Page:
Apigenin and hesperidin augment the toxic effect of doxorubicin against HepG2 cells. - GreenMedInfo Summary
Apigenin and hesperidin augment the toxic effect of doxorubicin against HepG2 cells.
BMC Pharmacol Toxicol. 2019 May 3 ;20(1):22. Epub 2019 May 3. PMID: 31053173
BACKGROUND: Hepatocellular carcinoma (HCC) is one of the most common malignancies, with an increasing incidence. Despite the fact that systematic chemotherapy with a doxorubicin provides only marginal improvements in survival of the HCC patients, the doxorubicin is being used in transarterial therapies or combined with the target drug - sorafenib. The aim of the study was to evaluate the effect of natural flavonoids on the cytotoxicity of the doxorubicin against human hepatocellular carcinoma cell line HepG2.
METHODS: The effect of apigenin and its glycosides - cosmosiin, rhoifolin; baicalein and its glycosides - baicalin as well as hesperetin and its glycosides - hesperidin on glycolytic genes expression of HepG2 cell line, morphology and cells' viability at the presence of doxorubicin have been tested. In an attempt to elucidate the mechanism of observed results, the fluorogenic probe for reactive oxygen species (ROS), the DNA oxidative damage, the lipid peroxidation and the double strand breaks were evaluated. To assess impact on the glycolysis pathway, the mRNA expression for a hexokinase 2 (HK2) and a lactate dehydrogenase A (LDHA) enzymes were measured. The results were analysed statistically with the one-way analysis of variance (ANOVA) and post hoc multiple comparisons.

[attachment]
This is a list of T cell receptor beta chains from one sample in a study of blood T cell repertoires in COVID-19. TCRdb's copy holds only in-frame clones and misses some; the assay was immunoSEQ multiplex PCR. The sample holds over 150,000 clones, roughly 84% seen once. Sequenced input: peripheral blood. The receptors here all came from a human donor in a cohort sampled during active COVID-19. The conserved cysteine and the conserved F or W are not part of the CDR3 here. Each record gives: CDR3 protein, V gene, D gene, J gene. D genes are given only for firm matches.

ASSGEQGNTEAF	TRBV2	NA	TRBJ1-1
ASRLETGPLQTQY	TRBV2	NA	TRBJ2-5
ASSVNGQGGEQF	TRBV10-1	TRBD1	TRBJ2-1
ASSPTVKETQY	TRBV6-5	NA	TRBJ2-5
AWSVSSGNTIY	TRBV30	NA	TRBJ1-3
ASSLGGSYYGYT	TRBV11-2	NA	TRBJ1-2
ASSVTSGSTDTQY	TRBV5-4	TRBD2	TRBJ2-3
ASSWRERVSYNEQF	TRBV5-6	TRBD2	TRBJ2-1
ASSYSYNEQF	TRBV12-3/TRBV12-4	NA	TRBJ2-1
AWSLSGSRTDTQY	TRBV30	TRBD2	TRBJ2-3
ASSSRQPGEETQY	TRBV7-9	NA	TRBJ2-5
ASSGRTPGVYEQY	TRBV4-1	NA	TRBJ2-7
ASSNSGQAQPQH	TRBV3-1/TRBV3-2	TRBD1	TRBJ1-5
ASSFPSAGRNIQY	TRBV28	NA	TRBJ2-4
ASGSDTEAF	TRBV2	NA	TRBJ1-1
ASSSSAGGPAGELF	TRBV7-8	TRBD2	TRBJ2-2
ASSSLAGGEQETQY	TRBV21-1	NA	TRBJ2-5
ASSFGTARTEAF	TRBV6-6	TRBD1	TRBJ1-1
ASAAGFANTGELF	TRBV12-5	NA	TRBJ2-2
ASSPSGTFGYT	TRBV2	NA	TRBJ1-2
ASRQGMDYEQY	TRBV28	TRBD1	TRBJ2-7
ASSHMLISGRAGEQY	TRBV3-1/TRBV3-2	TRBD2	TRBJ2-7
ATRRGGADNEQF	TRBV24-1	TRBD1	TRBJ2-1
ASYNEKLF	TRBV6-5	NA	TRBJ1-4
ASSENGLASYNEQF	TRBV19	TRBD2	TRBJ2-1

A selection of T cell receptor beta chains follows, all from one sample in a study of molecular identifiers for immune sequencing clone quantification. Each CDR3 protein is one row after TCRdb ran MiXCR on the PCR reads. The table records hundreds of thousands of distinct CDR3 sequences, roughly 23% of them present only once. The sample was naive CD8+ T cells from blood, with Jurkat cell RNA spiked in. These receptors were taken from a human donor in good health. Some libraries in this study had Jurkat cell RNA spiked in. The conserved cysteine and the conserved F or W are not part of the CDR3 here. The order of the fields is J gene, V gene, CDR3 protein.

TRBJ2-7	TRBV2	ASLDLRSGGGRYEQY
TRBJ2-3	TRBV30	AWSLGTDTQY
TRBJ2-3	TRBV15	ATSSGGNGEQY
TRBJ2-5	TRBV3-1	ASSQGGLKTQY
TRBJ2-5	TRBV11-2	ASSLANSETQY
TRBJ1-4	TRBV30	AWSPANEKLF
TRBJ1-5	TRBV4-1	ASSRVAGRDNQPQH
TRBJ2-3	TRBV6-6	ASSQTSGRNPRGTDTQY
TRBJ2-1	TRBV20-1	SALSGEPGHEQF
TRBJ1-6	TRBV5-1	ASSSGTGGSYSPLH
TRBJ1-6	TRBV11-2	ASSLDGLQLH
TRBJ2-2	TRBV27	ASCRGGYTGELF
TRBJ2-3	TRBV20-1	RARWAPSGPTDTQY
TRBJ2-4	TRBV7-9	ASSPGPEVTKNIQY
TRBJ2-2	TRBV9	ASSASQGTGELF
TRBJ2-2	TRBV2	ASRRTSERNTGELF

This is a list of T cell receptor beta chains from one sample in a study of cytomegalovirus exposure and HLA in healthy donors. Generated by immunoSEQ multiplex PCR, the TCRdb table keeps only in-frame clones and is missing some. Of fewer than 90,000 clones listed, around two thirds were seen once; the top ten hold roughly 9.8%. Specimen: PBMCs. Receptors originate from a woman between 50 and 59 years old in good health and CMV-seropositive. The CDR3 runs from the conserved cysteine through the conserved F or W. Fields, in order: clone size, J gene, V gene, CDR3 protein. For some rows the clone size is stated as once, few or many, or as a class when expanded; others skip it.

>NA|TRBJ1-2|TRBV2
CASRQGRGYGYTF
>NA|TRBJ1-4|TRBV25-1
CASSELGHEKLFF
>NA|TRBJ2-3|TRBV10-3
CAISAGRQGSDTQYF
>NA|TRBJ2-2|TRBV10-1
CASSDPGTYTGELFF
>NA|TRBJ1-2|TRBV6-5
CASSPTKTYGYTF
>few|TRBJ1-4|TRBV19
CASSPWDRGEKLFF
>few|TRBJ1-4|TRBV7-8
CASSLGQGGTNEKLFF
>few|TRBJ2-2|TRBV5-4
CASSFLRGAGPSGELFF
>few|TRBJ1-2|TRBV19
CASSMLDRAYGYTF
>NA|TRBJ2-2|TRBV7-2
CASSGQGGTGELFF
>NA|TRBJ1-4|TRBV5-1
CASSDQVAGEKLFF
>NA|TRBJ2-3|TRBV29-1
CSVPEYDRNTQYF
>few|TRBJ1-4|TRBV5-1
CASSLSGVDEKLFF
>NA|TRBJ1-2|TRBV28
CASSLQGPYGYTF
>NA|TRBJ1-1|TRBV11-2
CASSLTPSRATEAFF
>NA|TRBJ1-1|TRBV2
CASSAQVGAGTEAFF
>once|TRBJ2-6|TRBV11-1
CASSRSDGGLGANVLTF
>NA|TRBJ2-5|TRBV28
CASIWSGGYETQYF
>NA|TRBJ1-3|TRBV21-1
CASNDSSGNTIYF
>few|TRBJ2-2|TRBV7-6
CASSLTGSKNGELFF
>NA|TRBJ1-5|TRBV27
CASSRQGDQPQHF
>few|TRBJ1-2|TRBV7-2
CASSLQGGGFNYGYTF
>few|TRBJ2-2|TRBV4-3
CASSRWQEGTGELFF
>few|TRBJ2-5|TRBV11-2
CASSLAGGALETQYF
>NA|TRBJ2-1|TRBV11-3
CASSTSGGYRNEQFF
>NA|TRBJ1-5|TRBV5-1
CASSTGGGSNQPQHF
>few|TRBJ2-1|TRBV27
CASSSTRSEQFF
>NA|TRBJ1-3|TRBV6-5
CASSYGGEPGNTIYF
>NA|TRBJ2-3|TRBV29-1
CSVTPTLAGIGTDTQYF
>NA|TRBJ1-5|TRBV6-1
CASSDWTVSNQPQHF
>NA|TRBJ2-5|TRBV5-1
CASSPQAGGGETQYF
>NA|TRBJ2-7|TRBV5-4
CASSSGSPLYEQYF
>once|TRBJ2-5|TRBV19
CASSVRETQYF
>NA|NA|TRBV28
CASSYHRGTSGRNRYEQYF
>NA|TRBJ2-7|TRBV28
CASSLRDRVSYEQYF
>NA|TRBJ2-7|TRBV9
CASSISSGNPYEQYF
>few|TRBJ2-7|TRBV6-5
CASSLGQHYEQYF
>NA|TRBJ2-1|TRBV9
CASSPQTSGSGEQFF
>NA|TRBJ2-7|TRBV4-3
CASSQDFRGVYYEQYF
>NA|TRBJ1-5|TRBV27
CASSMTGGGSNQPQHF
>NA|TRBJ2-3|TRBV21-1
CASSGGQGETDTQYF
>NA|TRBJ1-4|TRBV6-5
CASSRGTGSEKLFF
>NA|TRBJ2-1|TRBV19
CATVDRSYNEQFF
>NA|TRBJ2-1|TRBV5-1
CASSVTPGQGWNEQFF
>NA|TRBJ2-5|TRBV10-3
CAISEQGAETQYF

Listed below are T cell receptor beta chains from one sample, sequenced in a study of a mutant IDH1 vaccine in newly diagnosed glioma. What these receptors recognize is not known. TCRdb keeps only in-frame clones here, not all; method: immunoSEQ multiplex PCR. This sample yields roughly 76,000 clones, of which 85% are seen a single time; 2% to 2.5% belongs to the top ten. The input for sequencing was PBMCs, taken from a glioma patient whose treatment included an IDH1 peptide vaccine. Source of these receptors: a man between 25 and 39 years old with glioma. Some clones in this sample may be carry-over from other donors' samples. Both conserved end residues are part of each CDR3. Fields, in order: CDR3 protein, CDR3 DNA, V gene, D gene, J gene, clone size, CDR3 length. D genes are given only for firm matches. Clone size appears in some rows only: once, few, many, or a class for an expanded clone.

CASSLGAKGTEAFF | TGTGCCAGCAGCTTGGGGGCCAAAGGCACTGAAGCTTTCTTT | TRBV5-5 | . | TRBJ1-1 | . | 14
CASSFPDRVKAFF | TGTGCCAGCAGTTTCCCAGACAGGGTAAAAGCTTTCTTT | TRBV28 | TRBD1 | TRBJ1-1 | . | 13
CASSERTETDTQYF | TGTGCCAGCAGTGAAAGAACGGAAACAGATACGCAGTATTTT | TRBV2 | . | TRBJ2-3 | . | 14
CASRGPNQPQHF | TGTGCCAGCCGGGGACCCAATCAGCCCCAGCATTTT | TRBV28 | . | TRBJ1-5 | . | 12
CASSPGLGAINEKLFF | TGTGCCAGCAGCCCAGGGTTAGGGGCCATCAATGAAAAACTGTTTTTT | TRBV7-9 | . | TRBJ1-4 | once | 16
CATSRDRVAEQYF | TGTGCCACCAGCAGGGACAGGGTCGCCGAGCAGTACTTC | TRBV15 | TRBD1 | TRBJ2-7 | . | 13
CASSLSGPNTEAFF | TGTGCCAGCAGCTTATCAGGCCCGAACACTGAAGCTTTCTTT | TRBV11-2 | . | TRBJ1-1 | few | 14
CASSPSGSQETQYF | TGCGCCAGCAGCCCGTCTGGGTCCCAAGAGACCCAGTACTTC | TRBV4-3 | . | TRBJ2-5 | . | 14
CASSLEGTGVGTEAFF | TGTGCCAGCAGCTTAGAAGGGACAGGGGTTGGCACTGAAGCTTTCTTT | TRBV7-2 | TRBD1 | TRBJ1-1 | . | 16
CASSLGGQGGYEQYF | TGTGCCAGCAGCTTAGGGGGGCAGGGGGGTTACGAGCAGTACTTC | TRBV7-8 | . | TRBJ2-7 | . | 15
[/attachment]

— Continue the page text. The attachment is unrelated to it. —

RESULTS: The apigenin and the hesperidin revealed the strongest effect on the toxicity of doxorubicin. Both flavonoids simultaneously changed the expression of the glycolytic pathway genes - HK2 and LDHA, which play a key role in the Warburg effect. Although separate treatment with doxorubicin, apigenin and hesperidin led to a significant oxidative DNA damage and double strand breaks, simultaneous administration of doxorubicin and apigenin or hesperidin abolished these damage with the simultaneous increase in the doxorubicin toxicity.
CONCLUSION: The obtained results indicate the existence of a very effective cytotoxic mechanism in the HepG2 cells of the combined effect of doxorubicin and apigenin (or hesperidin), not related to the oxidative stress. To explain this synergy mechanism, further research is needed, The observed intensification of the cytotoxic effect of doxorubicin by this flavonoids may be a promising direction of the research on the therapy of hepatocellular carcinoma, especially in a chemoembolization.